"Assertive or competitive qualities are usually associated with men, and are thought to be essential for successful leaders. But for women, they can be a landmine," says Middleton. Add in what you're wearing, bad hair days, or just looking tired and that distorts the impression even more. 

Middleton does believe there is a cultural change and is taking the reins when she is honest and authentic and doesn't let perception get in the way of making the right decision. "I'm confident enough in my leadership ability to not worry about being liked or popular. That ship sailed a long time ago."  

Don't Be a Victim of "Disease to Please"

Alison Provost has a lot of experience when it comes to solving problems (even when she's the problem). The founder, chairman and CEO of Touchstorm says that some point in her 30s, she learned one lesson the hard way: "I'm going to run with the big boys, I'm going to have to play like one."

When a male peer executive tried to make inroads to take control of their division, someone helped her crack the code on how to "speak guy." Not only did Provost stop answering all her coworker’s questions that would give him a competitive edge, she also picked up a few other tricks about communicating.

"Not every email needs to answered; you have the right to choose whether you want to address it or not. Men think, women feel, so substitute "I think" wherever you're tempted to write "I feel." Men are brief and women fill in all the detail, so keep it short and sweet instead."

Provost also cautions against obsessing about what things mean. "The men around you aren't giving it another thought. Take all the emotion out of your communications." This means a lot more than don't cry at the office, she adds.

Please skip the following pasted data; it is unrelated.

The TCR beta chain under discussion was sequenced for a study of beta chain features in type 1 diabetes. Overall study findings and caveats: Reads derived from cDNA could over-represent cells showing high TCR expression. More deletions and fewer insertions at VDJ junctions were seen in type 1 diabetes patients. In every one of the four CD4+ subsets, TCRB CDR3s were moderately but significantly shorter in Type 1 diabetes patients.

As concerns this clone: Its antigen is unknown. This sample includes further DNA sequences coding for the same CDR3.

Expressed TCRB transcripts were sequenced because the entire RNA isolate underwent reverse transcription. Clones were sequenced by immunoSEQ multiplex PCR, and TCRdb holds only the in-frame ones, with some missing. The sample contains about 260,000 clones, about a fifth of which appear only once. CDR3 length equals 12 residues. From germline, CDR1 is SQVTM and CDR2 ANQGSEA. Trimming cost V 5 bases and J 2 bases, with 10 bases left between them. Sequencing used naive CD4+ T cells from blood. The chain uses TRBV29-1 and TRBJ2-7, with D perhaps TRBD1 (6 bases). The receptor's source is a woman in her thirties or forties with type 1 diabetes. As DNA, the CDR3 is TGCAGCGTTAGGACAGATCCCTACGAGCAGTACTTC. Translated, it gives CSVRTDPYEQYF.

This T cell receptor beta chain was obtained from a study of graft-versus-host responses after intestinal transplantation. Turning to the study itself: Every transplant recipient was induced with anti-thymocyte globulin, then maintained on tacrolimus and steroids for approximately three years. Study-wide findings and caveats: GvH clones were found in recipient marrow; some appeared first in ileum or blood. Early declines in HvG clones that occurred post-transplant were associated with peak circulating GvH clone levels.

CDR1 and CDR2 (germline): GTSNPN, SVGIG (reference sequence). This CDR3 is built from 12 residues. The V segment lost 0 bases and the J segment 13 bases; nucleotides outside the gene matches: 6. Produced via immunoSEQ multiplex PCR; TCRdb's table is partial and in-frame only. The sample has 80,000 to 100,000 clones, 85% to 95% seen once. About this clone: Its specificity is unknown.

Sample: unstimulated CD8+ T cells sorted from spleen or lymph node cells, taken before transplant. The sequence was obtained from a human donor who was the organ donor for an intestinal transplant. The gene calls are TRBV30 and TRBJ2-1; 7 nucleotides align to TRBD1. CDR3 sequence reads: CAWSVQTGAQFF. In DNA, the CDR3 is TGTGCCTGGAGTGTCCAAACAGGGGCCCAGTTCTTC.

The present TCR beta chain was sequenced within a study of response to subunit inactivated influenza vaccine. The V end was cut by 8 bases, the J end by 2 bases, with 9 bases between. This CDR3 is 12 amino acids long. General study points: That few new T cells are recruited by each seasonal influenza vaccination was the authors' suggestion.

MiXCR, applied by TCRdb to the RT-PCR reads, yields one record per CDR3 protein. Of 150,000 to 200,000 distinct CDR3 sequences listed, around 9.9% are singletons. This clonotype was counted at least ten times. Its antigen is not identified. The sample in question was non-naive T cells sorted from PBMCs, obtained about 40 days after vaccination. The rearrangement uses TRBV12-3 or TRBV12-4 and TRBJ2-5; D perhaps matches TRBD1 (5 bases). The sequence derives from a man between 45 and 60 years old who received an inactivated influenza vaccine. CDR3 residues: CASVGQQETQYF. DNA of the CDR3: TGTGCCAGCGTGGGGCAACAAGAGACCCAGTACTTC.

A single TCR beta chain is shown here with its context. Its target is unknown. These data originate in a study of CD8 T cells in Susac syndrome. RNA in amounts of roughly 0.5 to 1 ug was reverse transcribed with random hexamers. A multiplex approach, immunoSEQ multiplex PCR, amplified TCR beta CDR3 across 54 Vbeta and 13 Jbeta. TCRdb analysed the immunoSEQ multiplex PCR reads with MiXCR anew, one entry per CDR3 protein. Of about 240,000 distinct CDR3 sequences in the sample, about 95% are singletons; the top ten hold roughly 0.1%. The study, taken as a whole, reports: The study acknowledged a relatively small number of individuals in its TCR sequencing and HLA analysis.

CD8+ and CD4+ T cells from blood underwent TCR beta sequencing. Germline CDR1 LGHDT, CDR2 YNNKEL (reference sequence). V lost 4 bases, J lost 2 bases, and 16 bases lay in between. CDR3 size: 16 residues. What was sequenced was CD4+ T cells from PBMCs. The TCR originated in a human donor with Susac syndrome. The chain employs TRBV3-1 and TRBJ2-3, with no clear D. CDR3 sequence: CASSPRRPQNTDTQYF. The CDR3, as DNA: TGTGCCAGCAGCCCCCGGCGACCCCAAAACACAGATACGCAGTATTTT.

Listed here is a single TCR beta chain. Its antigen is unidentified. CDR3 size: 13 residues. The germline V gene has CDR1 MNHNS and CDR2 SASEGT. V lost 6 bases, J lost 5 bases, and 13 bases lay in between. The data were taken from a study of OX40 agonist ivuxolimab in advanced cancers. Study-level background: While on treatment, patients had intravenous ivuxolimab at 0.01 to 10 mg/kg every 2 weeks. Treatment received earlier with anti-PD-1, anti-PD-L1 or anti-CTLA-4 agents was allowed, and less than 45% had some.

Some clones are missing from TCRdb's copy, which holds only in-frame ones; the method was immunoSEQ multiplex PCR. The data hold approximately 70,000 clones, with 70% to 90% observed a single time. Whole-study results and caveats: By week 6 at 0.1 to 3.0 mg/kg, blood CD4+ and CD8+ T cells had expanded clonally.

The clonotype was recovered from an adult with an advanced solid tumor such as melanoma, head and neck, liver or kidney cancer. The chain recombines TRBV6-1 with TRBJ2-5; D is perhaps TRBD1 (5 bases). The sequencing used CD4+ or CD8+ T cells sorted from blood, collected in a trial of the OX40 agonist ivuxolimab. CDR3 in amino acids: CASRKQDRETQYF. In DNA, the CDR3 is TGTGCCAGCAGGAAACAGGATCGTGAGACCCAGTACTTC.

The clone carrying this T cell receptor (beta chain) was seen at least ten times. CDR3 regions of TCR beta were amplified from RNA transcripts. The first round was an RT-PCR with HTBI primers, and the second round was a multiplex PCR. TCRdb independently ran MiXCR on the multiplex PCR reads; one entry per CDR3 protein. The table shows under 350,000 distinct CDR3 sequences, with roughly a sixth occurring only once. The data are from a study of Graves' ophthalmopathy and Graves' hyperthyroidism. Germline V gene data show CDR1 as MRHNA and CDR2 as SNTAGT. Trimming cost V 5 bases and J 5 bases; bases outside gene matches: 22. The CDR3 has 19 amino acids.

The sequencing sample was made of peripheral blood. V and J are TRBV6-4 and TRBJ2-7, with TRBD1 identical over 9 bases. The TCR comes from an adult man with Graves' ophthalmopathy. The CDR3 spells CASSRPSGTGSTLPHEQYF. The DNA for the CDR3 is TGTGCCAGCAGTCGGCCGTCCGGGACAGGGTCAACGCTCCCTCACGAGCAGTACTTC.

Ask the Toughest Question

Napoletano does admit she’s been called a "bitch" frequently but believes that because there's a distorted view of the difference between being unpopular and not liked. "Unpopular women in business—unpopular business people, period—make decisions that might not ultimately appeal to everyone yet honor and respect the customer. Unlikable business decisions are ones that forget that your customer is the reason you're allowed to to business every day. It's not because you're pretty or you've got the coolest product in Silicon Valley." 

According to Napoletano, the first step is to ask yourself why someone might be moved to hurl something pejorative or demeaning, and that answer may be because that person may be feeling threatened in some way.

On the other hand, Napoletano says, "There are people in this world, both male and female, who are not nice people. And by nice, I mean respectful of others. To me, a bitch is a woman in the workplace who puts her own interests ahead of her team. If you're acting less than respectful towards the people who can help all of you get to where you need to go and if you're not willing to help elevate your team, maybe you are a bitch. And you're the only one who can change that."

Find the Opportunity

Rather than wait for a female corporate culture to eradicate the use of demeaning labels, Napoletano is in favor of taking each incidence as a teaching moment.  

The most important thing to remember each day is that you’re not in business to appeal to everyone, she adds. "Success comes from knowing your audience, and building something they will love. I'd be less concerned with what people are calling me and more concerned with what my customers and colleagues think about the way business is getting done. Those are the people who matter." 

[Image: Carlos E. Santa Maria via Shutterstock]